Only Murders in the Building Season 3 Review – The crime-solving trio’s finest act yet


Season 1

Season 2

Season 3

Episode Guide

Episode 1―| Rating – 4/5
Episode 2―| Rating – 4.5/5
Episode 3―| Rating – 4.5/5
Episode 4―| Rating – 4.5/5
Episode 5―| Rating – 3.5/5
Episode 6―| Rating – 3.5/5
Episode 7―| Rating – 4/5
Episode 8―| Rating – 3.5/5
Episode 9―| Rating –  5/5
Episode 10―| Rating – 4/5

The creatives behind any television show spanning multiple seasons – especially if they are successful – always aim higher. Their energies are devoted to figuring out how to make the next installment better. The margins of improvement are fine and the chances to make mistakes aren’t many. Martin Short and Steve Martin – the Martins – mostly get it right in Season 3 of Only Murders in the Building, Hulu’s most successful comedy television show yet. They find their groove quite early in the season, and on the back of stellar cast additions (Meryl Streep, Paul Rudd, and Linda Edmond) create cinematic moments of brilliance in their theatrical setting. 

The new season is once again funny, has an engaging storyline, and takes one step further to enhance the quality of character arcs in a never-before-seen way. A lot of work has gone into ensuring that each of the trio reaches deep to confront and cradle their insecurities and fears. The journey from start to end isn’t linear for them. They navigate tough challenges to keep going in the face of mounting problems, with each other and of their own as well. But in the same breath, Only Murders in the Building does not lose its rustic charm and controlled chaos. 

The plot in Season 3 begins on the opening night of Oliver’s new play and the ill-fated murder of its celebrity star, Ben Glenroy (Paul Rudd). People are quick to grieve his death, including the cast members, most of whom do it out of obligation. The afterparty of the play’s success becomes an unofficial funeral for Glenroy, although there is a proper, more ceremonious function later as well. However, in a moment of sheer madness, Ben wakes up from his brief slumber to “kick it” once again. Yes, Ben Glenroy is not dead, although it does look like he was poisoned! 

He gatecrashes the afterparty and warns the person who tried to murder him that he is out to get them. Unfortunately for Ben, his resuscitation does not last long, and he is murdered – with fitting permanence this time – at the Arconia when he is pushed down an elevator shaft. Charles, Mabel, and Oliver have difficulties working together to solve the case. Oliver is initially the chief culprit as he prioritizes the play over everything else.

Producers Donna (Edmond) and her debutant son Cliff (Wesley Taylor) do not let him get comfortable. He also chances his luck at finding love in his life in the form of amateur actress Loretta Durkins (Streep). Charles finds a distraction in Joy, whom he inadvertently ends up proposing, and eventually breaking up with. But even he isn’t able to fully commit as Mabel finds herself alone piecing the puzzle together on this one.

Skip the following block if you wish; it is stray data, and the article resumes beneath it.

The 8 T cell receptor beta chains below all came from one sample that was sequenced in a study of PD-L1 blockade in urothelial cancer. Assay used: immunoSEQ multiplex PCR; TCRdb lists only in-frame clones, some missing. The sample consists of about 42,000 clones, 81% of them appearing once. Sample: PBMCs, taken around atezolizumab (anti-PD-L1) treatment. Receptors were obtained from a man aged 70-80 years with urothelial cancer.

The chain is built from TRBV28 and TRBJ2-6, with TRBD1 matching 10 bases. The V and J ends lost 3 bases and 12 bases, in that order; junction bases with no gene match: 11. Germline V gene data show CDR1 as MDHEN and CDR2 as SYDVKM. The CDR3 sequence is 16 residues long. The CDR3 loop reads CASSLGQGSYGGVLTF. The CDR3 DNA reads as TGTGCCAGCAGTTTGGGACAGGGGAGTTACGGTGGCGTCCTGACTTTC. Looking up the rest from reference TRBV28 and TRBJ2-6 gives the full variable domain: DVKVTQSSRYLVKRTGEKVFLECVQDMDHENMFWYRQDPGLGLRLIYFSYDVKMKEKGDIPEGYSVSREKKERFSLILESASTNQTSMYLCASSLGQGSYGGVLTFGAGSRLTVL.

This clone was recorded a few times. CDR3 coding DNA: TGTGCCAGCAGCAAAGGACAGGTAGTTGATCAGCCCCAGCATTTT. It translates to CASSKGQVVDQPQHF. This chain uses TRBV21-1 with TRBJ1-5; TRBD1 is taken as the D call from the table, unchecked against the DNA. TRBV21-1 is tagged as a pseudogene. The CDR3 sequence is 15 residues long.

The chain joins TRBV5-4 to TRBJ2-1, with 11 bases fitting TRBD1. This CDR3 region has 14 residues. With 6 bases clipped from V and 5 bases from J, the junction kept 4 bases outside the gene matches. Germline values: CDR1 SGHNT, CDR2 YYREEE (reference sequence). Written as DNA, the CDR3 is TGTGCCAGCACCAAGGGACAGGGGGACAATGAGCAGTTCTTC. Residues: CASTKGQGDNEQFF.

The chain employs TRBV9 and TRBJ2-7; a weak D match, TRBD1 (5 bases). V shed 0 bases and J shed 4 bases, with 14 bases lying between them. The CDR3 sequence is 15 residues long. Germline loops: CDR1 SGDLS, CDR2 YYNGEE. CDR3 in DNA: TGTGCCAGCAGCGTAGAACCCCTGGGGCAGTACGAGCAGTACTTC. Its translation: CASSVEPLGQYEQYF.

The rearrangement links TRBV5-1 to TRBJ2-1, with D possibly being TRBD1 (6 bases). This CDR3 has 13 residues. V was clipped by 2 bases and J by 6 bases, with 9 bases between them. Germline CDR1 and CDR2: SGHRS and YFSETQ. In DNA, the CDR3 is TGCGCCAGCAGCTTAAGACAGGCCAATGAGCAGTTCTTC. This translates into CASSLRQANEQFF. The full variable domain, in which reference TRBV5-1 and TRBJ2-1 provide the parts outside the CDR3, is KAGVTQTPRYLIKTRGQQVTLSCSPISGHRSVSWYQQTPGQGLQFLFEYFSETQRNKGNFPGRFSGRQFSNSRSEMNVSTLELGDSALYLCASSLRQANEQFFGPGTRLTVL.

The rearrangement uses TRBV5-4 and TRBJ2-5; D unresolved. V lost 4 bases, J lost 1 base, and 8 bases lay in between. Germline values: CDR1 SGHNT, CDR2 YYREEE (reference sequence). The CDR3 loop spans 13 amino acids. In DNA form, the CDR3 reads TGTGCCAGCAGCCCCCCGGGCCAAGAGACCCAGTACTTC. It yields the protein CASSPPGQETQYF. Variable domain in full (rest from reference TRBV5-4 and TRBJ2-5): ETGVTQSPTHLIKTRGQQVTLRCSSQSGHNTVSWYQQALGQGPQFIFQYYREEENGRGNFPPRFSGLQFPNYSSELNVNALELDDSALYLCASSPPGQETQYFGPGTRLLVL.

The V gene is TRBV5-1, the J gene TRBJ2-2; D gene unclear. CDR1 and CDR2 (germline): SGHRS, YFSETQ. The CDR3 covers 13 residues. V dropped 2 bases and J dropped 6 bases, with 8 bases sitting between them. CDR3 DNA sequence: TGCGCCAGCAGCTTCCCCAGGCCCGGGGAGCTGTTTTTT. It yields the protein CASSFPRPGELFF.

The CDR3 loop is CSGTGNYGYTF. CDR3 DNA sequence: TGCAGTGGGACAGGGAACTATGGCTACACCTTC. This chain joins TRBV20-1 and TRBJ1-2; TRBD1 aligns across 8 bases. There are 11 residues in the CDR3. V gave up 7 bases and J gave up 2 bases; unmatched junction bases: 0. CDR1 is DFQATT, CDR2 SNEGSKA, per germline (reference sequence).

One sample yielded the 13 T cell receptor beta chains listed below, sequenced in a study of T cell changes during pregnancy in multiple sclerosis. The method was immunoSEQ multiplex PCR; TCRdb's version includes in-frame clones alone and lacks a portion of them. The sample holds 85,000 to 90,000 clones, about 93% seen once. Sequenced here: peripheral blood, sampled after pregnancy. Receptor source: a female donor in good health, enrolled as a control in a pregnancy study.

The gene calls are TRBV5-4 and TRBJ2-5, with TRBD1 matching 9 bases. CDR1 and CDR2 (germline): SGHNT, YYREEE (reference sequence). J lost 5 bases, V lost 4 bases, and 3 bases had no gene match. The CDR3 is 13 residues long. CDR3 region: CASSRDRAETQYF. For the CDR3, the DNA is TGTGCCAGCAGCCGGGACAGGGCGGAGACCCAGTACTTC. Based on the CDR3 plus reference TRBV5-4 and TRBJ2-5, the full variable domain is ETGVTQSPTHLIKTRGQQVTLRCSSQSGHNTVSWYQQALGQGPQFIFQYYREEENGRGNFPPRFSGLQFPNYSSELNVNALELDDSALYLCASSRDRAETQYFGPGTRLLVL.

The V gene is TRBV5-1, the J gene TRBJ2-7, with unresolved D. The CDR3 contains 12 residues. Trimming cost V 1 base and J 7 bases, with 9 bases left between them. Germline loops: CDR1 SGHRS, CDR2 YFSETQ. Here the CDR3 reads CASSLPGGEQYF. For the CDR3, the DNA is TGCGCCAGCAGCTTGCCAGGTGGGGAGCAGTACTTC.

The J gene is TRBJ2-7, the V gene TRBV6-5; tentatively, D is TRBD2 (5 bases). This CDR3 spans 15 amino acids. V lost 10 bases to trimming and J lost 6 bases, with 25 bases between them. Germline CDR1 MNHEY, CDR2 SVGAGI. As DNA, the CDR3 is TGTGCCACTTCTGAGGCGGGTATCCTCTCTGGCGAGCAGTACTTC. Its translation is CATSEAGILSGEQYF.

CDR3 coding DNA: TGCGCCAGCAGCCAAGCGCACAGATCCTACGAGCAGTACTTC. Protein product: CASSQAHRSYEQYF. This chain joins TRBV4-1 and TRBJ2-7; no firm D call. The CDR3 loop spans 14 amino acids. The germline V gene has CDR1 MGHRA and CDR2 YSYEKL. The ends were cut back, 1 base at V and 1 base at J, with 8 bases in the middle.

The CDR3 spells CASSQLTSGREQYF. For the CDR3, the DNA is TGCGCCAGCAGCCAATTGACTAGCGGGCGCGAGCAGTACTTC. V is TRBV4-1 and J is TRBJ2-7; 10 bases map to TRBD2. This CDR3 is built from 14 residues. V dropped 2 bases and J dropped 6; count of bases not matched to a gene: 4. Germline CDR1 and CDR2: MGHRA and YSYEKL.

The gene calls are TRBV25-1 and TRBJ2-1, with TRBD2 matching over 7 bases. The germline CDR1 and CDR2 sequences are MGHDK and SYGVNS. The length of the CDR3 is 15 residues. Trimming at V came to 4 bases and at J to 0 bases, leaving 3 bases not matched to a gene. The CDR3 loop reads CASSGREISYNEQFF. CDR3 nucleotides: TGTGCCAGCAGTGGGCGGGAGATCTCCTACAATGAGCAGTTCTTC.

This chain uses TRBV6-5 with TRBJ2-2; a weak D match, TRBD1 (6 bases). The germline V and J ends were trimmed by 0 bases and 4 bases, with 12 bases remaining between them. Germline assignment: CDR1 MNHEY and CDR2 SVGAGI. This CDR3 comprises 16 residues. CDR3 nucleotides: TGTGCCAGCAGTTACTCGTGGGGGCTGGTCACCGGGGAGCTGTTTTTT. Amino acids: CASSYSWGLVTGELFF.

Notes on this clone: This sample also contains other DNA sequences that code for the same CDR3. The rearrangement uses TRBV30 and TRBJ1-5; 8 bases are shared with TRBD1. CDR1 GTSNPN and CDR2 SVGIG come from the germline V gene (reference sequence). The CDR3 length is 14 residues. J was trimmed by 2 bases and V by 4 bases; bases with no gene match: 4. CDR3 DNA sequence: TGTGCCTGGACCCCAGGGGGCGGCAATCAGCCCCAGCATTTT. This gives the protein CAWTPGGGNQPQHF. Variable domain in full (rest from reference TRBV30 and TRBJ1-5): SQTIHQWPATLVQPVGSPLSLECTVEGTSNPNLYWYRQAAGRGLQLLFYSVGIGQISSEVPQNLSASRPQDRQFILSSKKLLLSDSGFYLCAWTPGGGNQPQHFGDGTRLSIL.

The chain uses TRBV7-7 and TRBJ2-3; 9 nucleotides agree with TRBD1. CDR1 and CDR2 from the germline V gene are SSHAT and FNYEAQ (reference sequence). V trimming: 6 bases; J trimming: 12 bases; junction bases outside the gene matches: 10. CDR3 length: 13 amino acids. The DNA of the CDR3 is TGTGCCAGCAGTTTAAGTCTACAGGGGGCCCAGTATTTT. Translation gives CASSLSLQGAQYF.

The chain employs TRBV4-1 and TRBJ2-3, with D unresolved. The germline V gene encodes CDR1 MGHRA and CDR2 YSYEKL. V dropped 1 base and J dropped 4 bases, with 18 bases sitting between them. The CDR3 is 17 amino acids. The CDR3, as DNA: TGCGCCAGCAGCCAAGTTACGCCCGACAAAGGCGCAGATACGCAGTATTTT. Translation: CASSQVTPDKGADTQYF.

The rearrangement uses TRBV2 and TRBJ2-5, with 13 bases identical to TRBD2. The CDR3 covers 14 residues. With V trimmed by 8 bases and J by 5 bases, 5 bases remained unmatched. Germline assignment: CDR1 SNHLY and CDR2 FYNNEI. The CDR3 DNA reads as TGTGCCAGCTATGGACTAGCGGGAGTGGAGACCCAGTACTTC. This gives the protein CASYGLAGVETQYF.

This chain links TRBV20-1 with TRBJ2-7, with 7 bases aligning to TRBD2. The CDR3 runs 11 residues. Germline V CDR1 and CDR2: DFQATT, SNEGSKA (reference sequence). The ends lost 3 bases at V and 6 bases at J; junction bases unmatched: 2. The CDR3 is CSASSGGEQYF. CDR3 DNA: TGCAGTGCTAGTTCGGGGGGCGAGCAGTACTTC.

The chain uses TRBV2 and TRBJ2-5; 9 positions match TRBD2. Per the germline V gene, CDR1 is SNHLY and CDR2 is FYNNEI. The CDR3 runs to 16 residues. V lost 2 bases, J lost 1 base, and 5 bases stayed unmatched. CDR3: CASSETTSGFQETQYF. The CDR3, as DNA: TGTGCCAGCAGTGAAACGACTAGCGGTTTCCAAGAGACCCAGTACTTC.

The Martins and their staff of writers use the established formula of storytelling with minor tweaks to make it more urgent. The new season pays deliberate attention to creating friction between our protagonists in the most human way possible. The feeling of loneliness that surfaces in each character’s arch is characteristic of how the most densely populated city in the world can be isolating. Noticeably, the tone in Season 3 is relatively more melancholic. That comes at the compromise of settling for a less formidable armory of humor and sassy one-liners, although it is difficult not to find the latter in anything Martin Short’s involved with.

Season 3 of Only Murders is not unfunny but barters its affable, fuzzy energy for a more sedated, mature approach. The creatives rely a lot on callbacks and the already established repertoire of the show’s dazzling brand of dramedy to get through the dull stretches. I did not find myself laughing out too often as I did in the first season and a few occasions in the second. But the tradeoff for more poignant, profound storytelling is a fair deal.

Season 3 whips up an interesting lineup of suspects, all of whom are armed with sufficient motive to make us look twice. But given the format used – like The Afterparty – the potential for jaw-dropping surprises is greatly diminished. The show still manages to evade the chasms of predictability but barely enough…which brings us to the murder investigation. I know it hasn’t been nearly interesting enough since the first season but episode 9, which many reviewers did not see before writing their pieces, is the culmination of all our desires in grand fashion. It is arguably the best episode in this season and the one that firmly pulls you in.

A few characters return from the previous seasons, albeit not with multiplying returns. But the focus, like always, is on Charles, Oliver, and Mabel, as well as Loretta, who plays a significant part. I can’t find too many faults with the main cast for their portrayals, except perhaps for Steve Martin’s lack of interest. He did not seem to be on the top of his game in Season 3 and his arc is also somewhat sidelined to give way for newer introductions. Streep and Short struck up an unlikely romance that did not always work but had enough legs to last owing to the great performers. 

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  • Verdict - 8/10

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